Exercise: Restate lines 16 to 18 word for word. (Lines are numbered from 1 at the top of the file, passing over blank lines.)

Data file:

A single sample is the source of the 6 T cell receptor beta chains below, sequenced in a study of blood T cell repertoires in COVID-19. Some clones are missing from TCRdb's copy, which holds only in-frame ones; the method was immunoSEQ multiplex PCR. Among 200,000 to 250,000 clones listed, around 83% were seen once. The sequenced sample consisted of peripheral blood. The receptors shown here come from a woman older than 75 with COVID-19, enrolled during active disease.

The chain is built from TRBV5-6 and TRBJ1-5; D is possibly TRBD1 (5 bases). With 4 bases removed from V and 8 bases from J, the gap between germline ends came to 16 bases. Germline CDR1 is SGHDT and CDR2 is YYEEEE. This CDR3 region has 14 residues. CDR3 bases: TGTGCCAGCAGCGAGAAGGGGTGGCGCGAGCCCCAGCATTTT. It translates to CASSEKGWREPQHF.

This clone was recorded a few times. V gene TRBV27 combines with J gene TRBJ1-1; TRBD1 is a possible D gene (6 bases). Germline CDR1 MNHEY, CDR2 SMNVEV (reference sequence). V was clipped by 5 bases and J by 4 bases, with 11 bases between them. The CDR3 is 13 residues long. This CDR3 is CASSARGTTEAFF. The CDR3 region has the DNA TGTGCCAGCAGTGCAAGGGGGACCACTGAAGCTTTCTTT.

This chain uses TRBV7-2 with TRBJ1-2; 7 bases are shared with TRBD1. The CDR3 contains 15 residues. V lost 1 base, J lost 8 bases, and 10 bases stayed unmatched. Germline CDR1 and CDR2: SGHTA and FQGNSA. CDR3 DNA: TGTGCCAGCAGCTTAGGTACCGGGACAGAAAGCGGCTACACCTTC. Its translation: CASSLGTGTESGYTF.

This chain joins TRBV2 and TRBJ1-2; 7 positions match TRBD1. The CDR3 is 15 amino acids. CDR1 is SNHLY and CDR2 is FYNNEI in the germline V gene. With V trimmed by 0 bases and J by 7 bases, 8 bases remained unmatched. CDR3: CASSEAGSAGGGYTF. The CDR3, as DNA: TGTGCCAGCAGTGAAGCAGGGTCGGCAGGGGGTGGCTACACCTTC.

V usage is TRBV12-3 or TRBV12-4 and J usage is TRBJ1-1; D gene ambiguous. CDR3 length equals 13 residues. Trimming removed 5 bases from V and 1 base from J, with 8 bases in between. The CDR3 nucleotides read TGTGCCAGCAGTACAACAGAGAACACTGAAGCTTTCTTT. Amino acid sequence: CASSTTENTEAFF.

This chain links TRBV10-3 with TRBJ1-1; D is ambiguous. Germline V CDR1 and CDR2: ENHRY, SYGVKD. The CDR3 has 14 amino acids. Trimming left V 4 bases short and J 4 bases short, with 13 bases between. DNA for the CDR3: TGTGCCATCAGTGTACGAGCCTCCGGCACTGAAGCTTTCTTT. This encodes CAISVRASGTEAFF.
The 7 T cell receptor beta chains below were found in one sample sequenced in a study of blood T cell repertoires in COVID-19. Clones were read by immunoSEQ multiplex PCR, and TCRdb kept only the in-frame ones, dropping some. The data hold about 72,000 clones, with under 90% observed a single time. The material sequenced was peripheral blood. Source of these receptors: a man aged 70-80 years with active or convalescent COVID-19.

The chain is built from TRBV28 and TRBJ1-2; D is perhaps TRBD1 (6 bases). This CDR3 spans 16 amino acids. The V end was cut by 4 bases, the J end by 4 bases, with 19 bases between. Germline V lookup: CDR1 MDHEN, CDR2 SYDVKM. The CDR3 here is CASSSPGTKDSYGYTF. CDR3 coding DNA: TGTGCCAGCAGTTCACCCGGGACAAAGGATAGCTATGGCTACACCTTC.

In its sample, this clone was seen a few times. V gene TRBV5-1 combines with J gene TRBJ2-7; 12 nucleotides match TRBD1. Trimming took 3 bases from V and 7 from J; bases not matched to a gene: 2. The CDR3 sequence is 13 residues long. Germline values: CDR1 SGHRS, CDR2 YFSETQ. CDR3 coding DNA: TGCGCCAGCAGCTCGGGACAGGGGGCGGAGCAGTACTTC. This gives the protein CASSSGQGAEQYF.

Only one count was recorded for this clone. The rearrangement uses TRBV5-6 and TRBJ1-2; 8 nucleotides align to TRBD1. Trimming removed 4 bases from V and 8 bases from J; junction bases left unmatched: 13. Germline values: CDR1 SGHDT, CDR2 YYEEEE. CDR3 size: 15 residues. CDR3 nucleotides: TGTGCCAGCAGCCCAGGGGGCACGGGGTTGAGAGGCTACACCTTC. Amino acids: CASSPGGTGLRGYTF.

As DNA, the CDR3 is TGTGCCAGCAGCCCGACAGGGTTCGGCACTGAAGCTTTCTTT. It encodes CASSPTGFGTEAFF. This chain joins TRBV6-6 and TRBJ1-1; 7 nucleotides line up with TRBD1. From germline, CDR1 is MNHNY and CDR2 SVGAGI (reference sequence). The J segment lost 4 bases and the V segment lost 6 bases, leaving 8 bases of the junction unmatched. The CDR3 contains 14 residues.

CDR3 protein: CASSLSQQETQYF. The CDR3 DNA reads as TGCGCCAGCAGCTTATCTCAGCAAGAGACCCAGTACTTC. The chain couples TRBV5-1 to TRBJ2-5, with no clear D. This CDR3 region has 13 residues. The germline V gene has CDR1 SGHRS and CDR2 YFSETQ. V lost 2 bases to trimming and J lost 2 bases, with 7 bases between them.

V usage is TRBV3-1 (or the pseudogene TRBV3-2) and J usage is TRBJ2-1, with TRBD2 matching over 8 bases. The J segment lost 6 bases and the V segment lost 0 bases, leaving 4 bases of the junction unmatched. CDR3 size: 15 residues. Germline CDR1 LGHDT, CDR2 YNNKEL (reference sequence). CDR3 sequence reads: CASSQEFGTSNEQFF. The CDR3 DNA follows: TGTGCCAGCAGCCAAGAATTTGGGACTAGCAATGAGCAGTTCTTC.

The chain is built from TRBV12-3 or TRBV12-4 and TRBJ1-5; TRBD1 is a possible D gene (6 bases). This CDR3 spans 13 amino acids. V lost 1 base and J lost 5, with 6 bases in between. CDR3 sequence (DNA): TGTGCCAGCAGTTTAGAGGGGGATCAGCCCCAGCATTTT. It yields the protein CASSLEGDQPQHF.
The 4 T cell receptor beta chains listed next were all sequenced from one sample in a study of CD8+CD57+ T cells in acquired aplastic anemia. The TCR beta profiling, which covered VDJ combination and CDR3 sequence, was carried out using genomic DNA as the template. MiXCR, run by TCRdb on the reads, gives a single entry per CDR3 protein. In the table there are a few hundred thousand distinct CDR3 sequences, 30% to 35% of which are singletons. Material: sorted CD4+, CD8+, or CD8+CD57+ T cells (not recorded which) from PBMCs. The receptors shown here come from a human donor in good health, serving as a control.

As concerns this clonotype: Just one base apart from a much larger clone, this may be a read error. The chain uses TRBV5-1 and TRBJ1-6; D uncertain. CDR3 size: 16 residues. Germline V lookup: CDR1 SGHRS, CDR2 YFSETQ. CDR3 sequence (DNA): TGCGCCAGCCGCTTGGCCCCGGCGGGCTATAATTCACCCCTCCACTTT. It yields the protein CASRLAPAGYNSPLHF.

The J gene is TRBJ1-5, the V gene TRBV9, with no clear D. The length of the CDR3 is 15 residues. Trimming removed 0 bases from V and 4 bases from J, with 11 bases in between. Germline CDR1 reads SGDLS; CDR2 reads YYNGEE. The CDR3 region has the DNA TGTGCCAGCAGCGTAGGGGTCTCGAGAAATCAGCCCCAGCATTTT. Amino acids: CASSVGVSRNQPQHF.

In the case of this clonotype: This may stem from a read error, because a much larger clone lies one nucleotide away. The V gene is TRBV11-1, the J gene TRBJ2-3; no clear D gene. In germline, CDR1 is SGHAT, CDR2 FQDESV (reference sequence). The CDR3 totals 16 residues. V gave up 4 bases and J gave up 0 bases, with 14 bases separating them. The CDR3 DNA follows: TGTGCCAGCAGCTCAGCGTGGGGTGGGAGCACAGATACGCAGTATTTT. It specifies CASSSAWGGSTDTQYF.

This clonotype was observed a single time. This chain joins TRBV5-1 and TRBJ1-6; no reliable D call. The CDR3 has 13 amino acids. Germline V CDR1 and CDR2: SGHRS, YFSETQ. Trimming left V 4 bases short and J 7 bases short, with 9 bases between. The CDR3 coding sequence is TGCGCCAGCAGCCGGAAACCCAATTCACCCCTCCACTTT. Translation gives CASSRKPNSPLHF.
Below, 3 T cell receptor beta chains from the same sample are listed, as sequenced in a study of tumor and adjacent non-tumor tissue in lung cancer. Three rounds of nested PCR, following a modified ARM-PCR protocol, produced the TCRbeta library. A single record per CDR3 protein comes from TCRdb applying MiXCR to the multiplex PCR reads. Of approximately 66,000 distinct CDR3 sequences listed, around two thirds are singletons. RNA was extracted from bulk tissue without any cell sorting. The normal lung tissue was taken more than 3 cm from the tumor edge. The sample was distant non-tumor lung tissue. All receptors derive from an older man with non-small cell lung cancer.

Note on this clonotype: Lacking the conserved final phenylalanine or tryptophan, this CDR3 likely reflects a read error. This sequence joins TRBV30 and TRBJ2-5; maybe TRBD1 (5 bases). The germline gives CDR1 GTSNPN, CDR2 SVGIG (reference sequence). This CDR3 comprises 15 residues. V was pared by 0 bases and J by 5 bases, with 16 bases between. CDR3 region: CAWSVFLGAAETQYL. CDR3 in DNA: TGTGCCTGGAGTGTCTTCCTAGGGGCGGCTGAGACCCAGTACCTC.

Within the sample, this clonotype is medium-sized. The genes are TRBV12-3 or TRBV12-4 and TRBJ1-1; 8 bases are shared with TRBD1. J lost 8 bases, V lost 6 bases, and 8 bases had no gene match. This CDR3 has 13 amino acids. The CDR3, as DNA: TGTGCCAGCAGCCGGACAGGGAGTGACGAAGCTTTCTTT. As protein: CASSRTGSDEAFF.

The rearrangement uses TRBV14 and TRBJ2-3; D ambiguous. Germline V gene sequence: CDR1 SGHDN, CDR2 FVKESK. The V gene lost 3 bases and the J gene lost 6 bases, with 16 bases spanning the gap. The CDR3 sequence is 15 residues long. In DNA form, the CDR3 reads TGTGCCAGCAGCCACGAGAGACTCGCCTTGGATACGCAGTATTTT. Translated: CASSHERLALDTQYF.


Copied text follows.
The 4 T cell receptor beta chains listed next were all sequenced from one sample in a study of CD8+CD57+ T cells in acquired aplastic anemia. The TCR beta profiling, which covered VDJ combination and CDR3 sequence, was carried out using genomic DNA as the template. MiXCR, run by TCRdb on the reads, gives a single entry per CDR3 protein. In the table there are a few hundred thousand distinct CDR3 sequences, 30% to 35% of which are singletons. Material: sorted CD4+, CD8+, or CD8+CD57+ T cells (not recorded which) from PBMCs. The receptors shown here come from a human donor in good health, serving as a control.

As concerns this clonotype: Just one base apart from a much larger clone, this may be a read error. The chain uses TRBV5-1 and TRBJ1-6; D uncertain. CDR3 size: 16 residues. Germline V lookup: CDR1 SGHRS, CDR2 YFSETQ. CDR3 sequence (DNA): TGCGCCAGCCGCTTGGCCCCGGCGGGCTATAATTCACCCCTCCACTTT. It yields the protein CASRLAPAGYNSPLHF.

The J gene is TRBJ1-5, the V gene TRBV9, with no clear D. The length of the CDR3 is 15 residues. Trimming removed 0 bases from V and 4 bases from J, with 11 bases in between. Germline CDR1 reads SGDLS; CDR2 reads YYNGEE. The CDR3 region has the DNA TGTGCCAGCAGCGTAGGGGTCTCGAGAAATCAGCCCCAGCATTTT. Amino acids: CASSVGVSRNQPQHF.